Food was pretty basic really. We made a meal plan, pre prepped a few things and brought some extra snacks. We did bring a camp stove with thoughts that we would use it to cook, however everything we made, we were able to cook on the fireplace. Our cooler sat outside, this is something that may have to change as we did run into some things freezing. So in the future we may need to figure out a space for the cooler in the shack itself.
For power Troy hooked up two batteries to our solar panel. This provided a trickle charge to them, and we were able to power the LED lights in the shack, the fish finder, and charge Ipads and cell phones. This system works extremely well for us. We use it in our camper during the summer as well when we are camping without power.
I feel it’s also important to note that we built in storage. Lots and lots of storage! We added shelving for food and games and whatever else may land there, each of our helmets has a hook to hang on the wall, troy installed a fillet table that folds down (this also doubles as a counter space when needed). We installed a bunch of coat racks on the back wall by the door to hang jackets and ski pants (these also double as some extra insulation at night.) With three kids in tow there is ALWAYS ample amounts of crap laying around, so we absolutely needed to have places to put things!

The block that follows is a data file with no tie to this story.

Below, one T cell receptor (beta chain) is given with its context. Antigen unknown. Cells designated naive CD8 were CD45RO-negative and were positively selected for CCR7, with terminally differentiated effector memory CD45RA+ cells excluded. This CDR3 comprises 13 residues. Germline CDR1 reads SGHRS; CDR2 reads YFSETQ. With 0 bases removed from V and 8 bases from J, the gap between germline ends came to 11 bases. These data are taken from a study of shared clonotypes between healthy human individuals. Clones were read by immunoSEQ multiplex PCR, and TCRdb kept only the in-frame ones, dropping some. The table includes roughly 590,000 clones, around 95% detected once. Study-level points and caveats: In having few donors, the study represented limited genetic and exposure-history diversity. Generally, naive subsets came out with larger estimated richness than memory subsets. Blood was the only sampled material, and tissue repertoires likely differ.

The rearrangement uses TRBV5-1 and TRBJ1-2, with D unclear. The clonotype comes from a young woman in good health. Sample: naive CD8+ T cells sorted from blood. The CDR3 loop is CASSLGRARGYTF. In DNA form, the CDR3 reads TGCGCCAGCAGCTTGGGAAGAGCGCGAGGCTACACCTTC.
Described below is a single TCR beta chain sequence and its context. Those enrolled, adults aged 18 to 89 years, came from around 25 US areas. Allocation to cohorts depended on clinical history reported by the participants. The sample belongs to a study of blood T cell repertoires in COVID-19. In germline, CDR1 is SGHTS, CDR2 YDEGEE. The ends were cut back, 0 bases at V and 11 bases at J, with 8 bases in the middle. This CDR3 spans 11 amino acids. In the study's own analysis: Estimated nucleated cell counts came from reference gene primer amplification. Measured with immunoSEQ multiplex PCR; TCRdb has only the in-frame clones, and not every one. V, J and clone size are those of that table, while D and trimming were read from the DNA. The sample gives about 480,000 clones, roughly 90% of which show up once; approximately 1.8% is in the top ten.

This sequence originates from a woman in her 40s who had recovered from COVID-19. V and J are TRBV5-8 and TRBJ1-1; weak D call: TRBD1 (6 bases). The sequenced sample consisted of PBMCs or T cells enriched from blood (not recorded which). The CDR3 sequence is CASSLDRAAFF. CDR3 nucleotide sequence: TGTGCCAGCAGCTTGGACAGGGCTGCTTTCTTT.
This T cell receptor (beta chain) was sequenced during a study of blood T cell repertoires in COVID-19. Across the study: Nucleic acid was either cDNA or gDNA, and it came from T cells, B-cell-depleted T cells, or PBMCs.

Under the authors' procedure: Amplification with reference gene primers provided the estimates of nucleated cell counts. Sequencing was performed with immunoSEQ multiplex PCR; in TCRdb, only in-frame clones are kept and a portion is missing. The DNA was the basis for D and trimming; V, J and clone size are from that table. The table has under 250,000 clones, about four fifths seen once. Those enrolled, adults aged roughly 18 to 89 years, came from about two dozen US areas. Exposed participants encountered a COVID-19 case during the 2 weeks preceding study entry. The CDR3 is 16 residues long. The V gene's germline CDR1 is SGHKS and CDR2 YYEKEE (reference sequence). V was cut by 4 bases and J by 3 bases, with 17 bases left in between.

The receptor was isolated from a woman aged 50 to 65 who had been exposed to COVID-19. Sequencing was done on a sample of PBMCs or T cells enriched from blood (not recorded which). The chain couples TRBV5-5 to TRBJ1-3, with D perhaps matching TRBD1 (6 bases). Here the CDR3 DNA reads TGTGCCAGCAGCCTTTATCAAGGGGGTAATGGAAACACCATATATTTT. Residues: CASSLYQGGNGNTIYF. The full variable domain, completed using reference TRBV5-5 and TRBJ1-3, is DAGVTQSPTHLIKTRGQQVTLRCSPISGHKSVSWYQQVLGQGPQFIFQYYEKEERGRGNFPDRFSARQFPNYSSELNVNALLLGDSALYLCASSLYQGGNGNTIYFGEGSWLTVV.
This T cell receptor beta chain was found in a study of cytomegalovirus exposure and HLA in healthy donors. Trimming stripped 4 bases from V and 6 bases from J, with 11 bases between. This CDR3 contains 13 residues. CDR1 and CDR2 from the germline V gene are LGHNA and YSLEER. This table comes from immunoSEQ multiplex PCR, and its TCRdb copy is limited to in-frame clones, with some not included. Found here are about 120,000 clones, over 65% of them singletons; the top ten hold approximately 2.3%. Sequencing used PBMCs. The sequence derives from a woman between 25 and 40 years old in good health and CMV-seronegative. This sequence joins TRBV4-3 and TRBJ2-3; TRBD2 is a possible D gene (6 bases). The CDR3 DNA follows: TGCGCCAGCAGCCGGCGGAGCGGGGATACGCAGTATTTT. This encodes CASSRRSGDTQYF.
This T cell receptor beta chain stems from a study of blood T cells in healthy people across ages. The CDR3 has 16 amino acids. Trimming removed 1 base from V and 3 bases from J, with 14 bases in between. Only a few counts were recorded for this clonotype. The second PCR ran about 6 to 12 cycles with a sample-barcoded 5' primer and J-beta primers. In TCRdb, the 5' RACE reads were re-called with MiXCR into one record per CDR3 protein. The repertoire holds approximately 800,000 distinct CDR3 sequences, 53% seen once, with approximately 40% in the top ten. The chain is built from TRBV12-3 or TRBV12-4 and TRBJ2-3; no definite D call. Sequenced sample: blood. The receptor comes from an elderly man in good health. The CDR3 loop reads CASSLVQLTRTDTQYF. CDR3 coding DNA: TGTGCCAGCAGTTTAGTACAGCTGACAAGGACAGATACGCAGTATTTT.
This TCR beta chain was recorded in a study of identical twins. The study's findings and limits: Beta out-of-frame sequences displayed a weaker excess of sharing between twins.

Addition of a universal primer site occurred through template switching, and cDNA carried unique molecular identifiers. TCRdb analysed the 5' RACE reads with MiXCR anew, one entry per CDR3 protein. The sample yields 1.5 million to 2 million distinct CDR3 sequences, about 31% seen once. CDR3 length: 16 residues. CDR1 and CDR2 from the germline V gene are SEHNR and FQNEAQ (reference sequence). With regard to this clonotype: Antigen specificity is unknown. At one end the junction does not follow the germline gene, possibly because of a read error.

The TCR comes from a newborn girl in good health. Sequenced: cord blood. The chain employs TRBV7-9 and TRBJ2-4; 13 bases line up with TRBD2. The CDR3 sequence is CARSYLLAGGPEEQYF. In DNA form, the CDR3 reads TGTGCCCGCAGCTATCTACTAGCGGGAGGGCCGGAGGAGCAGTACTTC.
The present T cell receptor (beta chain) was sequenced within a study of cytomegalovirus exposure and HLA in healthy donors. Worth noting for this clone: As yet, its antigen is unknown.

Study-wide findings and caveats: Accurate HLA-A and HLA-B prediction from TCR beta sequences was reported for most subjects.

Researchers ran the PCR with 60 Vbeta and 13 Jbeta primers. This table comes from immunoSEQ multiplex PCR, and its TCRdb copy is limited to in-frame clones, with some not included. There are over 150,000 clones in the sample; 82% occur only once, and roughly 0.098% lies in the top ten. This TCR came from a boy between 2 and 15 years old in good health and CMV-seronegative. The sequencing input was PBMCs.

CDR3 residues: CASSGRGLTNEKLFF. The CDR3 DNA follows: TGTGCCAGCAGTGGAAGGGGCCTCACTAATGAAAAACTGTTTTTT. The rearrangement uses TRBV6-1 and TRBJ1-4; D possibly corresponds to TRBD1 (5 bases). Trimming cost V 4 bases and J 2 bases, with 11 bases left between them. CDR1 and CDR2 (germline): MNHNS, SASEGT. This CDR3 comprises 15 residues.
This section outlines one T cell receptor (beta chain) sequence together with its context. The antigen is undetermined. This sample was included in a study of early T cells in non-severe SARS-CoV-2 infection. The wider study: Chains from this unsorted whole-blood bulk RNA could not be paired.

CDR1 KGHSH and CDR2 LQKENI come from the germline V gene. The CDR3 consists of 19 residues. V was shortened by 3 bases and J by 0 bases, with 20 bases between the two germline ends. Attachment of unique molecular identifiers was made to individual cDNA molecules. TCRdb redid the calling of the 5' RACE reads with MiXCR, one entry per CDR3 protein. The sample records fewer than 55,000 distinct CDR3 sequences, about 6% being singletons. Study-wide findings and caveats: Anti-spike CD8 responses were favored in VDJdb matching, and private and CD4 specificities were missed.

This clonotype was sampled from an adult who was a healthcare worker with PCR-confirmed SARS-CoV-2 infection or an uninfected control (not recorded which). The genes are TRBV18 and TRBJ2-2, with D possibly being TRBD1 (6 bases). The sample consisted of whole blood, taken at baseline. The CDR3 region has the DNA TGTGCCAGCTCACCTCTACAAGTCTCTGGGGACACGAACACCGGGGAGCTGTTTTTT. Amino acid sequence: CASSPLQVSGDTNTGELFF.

Entertainment for the kids. For us, we must keep our kids occupied with something, otherwise things can hit the fan pretty quickly. Of course we decided the perfect camp out weekend would be during an extreme cold warning. Overnight temps dipped to -40 with the windchill. For those that don’t know this means that frostbite can occur to exposed skin in as little as 6 minutes. Yes, we brought their Ipads along so they could watch some movies. There is no way we could just kick them out to play outside. This would have of course been the ideal situation. Go outside and play, head out snowmobiling for the day (which was our original plan). That didn’t work out so well. So they watched some movies, and fished a bit. We brought some games along as well (checkers, a deck of cards, and Uno). This kept them entertained and generally well behaved. Very surprising for being in an 8×12 box for two days! They didn’t even fight all that much. To me this is a great success!!
All in all, even with the cold we had a fantastic time. We didn’t have any horrible mishaps, and everything went pretty smoothly. Would I do it again? Yes, I would. I would hope to resolve our sleeping issues if using the ice shack again to camp out in. This experience was one for the books. It has me thinking about maybe not putting the camper away for the winters. Why can’t we use it year round really? If we can figure out a way to keep it warm without power. Which really shouldn’t be too difficult, I would definitely head out winter camping with it, especially on the warmer weekends.
Do you head out winter camping? We would love to hear everyone’s tips and tricks, that you have found to make it successful! Leave a comment or shoot us an email! Got questions for us? Let us know!